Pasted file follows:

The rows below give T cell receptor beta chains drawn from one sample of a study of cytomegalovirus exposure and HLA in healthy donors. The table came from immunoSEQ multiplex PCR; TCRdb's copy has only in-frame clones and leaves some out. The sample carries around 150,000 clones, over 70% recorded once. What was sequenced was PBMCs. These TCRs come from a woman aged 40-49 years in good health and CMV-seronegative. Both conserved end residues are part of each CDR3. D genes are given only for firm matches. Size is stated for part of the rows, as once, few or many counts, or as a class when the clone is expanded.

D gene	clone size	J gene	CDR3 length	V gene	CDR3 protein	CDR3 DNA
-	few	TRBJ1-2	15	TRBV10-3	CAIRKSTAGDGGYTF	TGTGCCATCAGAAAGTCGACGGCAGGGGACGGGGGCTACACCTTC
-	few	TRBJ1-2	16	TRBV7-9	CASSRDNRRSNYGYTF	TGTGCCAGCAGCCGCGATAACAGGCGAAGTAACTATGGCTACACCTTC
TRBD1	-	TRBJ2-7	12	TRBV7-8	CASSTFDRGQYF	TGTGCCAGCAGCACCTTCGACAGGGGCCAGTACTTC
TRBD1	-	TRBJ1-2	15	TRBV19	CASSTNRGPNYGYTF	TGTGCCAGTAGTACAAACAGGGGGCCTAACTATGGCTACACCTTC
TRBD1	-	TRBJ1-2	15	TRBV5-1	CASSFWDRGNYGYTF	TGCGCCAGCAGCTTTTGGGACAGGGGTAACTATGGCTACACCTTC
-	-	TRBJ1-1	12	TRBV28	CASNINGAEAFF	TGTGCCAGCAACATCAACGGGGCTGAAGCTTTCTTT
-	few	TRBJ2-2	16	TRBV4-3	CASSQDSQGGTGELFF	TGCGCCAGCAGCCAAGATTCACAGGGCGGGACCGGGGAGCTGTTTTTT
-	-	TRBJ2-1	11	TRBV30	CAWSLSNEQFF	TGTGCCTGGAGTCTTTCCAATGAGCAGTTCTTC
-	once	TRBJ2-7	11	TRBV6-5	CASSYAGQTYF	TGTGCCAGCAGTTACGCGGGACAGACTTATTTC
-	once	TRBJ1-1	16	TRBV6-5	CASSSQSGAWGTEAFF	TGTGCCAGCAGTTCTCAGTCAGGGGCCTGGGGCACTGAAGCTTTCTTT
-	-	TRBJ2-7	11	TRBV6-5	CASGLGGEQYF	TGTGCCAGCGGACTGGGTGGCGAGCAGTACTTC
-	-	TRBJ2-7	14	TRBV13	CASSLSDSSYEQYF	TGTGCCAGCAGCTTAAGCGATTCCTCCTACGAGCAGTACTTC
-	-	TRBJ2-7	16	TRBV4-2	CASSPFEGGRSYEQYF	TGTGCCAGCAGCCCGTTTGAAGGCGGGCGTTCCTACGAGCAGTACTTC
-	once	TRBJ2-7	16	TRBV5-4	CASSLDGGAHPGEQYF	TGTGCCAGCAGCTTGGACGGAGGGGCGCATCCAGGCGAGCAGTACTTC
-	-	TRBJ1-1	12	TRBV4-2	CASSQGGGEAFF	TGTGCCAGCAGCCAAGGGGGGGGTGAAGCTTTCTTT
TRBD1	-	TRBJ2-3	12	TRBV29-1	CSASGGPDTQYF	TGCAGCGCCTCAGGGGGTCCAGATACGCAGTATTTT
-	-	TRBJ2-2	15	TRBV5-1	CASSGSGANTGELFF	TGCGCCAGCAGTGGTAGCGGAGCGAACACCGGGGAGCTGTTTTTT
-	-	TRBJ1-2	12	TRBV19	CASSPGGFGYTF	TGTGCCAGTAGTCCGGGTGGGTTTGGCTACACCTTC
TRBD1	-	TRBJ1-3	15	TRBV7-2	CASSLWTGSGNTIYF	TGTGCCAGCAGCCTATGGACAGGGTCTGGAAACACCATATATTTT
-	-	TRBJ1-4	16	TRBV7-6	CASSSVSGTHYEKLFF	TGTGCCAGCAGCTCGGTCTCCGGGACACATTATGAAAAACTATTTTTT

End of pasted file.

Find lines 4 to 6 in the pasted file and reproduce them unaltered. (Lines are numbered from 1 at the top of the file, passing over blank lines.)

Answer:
-	few	TRBJ1-2	16	TRBV7-9	CASSRDNRRSNYGYTF	TGTGCCAGCAGCCGCGATAACAGGCGAAGTAACTATGGCTACACCTTC
TRBD1	-	TRBJ2-7	12	TRBV7-8	CASSTFDRGQYF	TGTGCCAGCAGCACCTTCGACAGGGGCCAGTACTTC
TRBD1	-	TRBJ1-2	15	TRBV19	CASSTNRGPNYGYTF	TGTGCCAGTAGTACAAACAGGGGGCCTAACTATGGCTACACCTTC